If you’ve ever turned away from watching the TV show Hoarders because it feels exploitative, you’ll much prefer Coming Clean: A Memoir, Kimberly Rae Miller’s thoughtful, train-wreck of a memoir about her paper-hoarding father and her shopaholic mother. Growing up in a household filled with trash can’t help but change a person, and so it is with Miller, who fights her way through the shame, disgust and self-loathing of living in unclean surroundings to come out on the other end a self-actualized young woman with a bright future. And though the subject she takes as the filter for her life story is the chaos of trash, her memoir is the opposite of disorganized, showing just how possible it is for a writer to draw meaning and create story but sifting through all the garbage. I can’t say enough good things about this memoir, which shows how gently but powerfully you can write about family, even when they’re a problem you don’t want to just go away.

Taste passage:

“Each room has its own particular flavor of squalor, but what remains constant is that I am always trying to figure out where and how to start to fix it.”

 Have you read any great memoirs lately? Are you writing one?


The Scent in Literature Project: The Best Smelly Writing

Smells like a good book!

Smells like a good book!

perfume-1It’s no secret that for the past year and a half I’ve been writing a memoir through the lens of scent. What I smell has been my compass, my barometer, the way I gauge my reaction to the world and the tunnel I go through to access the memories I am writing about.

It has been a deep struggle to learn to write about scent in a way that doesn’t seem too direct or too all-consuming. Scent isn’t everything, but once you start paying attention to it, it may seem like it is. It is the perfect mind/body metaphor. The best writers understand this and know how, and when, to use it.

Part of the problem with scent in writing is that — like scent itself — it tends to sneak up you in a text and doesn’t always announce itself prominently. But that is exactly where its power emerges, in its ability to fall into the backdrop of a scene and leave a trail or a trace that isn’t always immediately recognized by readers. Because of scent’s sneakiness, we don’t always have the right vocabulary for speaking about it.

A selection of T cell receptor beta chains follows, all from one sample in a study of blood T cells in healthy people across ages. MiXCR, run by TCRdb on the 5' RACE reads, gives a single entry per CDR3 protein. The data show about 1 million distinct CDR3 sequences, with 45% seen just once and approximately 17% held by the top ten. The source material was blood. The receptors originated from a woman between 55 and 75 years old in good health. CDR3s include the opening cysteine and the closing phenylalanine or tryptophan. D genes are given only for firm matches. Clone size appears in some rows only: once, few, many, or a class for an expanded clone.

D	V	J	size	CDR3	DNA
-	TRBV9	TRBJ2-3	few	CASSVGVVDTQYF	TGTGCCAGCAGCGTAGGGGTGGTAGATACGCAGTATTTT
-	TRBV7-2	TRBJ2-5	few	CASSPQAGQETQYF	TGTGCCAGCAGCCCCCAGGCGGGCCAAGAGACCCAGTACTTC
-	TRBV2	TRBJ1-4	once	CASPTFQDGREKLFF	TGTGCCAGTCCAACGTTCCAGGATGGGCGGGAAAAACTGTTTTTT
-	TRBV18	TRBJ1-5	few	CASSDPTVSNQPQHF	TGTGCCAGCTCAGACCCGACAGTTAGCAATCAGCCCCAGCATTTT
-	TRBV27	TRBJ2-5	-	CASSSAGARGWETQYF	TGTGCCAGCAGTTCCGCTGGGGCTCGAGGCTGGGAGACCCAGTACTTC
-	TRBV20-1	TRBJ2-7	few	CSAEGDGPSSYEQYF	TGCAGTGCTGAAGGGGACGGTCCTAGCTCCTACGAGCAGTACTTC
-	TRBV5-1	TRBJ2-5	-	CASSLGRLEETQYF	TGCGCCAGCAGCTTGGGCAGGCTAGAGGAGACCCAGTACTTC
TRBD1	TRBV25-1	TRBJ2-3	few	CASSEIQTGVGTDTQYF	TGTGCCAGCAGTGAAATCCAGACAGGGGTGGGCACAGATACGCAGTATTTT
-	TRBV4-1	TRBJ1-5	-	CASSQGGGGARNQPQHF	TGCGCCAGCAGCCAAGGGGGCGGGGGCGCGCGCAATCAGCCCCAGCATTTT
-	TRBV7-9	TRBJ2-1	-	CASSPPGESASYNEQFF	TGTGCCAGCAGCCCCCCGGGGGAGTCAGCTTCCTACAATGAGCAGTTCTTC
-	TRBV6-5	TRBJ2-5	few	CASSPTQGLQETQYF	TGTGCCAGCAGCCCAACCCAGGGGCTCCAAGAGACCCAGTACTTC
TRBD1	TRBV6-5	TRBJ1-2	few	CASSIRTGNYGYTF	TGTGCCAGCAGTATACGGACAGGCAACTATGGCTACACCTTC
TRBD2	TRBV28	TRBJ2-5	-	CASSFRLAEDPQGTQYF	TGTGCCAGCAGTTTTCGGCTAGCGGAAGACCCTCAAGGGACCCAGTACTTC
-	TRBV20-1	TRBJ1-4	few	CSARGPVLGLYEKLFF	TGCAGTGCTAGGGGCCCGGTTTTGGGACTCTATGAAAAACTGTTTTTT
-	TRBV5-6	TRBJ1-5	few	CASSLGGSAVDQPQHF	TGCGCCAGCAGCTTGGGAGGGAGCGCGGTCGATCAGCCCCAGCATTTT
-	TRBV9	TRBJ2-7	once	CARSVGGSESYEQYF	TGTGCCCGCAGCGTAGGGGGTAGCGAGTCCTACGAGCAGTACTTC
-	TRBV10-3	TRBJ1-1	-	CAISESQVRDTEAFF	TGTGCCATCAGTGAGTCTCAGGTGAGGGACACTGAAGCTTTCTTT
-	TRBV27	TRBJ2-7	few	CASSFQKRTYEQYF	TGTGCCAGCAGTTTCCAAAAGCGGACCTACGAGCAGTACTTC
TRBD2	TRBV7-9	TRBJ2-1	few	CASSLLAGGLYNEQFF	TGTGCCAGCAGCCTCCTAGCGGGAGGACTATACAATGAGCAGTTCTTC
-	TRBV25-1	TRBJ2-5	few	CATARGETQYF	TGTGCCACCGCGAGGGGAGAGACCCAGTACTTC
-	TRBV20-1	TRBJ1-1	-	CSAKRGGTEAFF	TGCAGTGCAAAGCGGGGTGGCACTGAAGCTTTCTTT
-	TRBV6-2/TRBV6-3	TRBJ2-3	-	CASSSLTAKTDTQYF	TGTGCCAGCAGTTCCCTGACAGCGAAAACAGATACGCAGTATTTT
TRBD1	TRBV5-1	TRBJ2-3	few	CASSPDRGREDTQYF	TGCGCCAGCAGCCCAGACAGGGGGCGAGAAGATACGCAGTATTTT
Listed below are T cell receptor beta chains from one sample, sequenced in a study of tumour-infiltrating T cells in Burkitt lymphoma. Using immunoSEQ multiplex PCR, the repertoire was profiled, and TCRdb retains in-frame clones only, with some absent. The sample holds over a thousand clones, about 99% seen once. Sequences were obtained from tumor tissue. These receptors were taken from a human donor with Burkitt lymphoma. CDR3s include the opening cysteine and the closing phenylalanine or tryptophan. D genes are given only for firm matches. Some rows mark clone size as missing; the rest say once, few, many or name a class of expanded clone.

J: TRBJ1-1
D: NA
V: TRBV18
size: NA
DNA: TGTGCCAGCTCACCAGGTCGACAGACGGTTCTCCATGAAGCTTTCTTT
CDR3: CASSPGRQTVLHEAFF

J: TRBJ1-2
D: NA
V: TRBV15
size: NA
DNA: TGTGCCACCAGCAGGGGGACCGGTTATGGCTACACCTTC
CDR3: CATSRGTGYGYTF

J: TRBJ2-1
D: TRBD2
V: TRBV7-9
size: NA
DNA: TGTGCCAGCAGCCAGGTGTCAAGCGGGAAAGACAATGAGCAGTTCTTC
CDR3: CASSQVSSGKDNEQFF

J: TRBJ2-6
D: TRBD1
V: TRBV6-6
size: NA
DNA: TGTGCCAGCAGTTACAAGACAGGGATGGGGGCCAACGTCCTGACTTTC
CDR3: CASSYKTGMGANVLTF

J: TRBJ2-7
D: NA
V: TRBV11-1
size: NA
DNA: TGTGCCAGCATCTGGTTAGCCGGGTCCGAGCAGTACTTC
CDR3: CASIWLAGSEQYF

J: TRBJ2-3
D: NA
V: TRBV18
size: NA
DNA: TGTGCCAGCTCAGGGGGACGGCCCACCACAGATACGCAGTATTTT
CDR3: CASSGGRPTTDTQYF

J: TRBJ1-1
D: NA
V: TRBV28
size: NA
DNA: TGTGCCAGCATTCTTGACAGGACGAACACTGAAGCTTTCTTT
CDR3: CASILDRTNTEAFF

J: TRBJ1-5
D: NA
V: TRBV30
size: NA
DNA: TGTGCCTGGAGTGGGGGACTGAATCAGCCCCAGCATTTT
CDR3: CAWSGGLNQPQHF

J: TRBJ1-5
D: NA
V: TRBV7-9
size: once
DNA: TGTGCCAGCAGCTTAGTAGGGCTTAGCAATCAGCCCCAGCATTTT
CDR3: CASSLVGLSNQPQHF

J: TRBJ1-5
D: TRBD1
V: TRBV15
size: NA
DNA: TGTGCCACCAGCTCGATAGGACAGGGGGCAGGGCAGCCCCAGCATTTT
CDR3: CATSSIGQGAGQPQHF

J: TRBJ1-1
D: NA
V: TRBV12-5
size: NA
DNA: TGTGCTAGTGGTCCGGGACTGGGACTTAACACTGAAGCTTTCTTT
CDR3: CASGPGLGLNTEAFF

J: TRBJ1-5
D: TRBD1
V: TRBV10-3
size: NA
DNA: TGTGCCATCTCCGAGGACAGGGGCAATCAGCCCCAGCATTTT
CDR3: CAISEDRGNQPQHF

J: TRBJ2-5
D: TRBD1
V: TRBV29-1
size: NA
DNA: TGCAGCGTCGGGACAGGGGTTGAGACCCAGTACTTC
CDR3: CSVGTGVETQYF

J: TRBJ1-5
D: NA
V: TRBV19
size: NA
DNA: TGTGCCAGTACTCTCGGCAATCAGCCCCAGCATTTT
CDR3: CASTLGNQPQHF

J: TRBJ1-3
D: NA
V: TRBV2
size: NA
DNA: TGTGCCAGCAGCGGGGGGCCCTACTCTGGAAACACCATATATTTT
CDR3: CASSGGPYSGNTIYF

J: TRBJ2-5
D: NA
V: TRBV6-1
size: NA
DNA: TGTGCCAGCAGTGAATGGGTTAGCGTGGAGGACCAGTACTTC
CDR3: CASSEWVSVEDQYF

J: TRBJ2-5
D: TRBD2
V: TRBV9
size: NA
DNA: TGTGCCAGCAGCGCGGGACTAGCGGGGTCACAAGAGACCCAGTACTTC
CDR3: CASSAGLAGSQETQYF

Olfactory scientist Avery Gilbert, who wrote one of my favorite books on olfactory science, What the Nose Knows, calls this the “Verbal Barrier” to scent.

“Clearly, there are plenty of words for smell. This means that the Verbal Barrier is not a vocabulary problem, it’s a cognitive problem.” — Avery Gilbert

I am deeply motivated to help people understand the power of scent and I want to see more writers exploring how to use it effectively. That’s why I’m announcing here a new web project of sorts, a single web page that will collect great, effective uses of scent in literature to show students of the craft the limitless possibilities of making their books smell — for better or worse.

Hey, I didn’t say this scent stuff was always pretty.

I’m calling it Scent in Literature: The Best Smelly Writing.

My list currently has just six items, not for lack of me running across any in my favorite books, but because I would like this to be a community project directed by tastes other than just my own. If you have a favorite example of great writing that uses scent as a metaphor, scene-setting device or just a way into the story, please add it in the comments section.

Before long, I expect this page to be the smelliest website on the web!

Want to read more? Follow me on Twitter or Facebook, or you can read some of my writing at www.emilygrosvenor.com.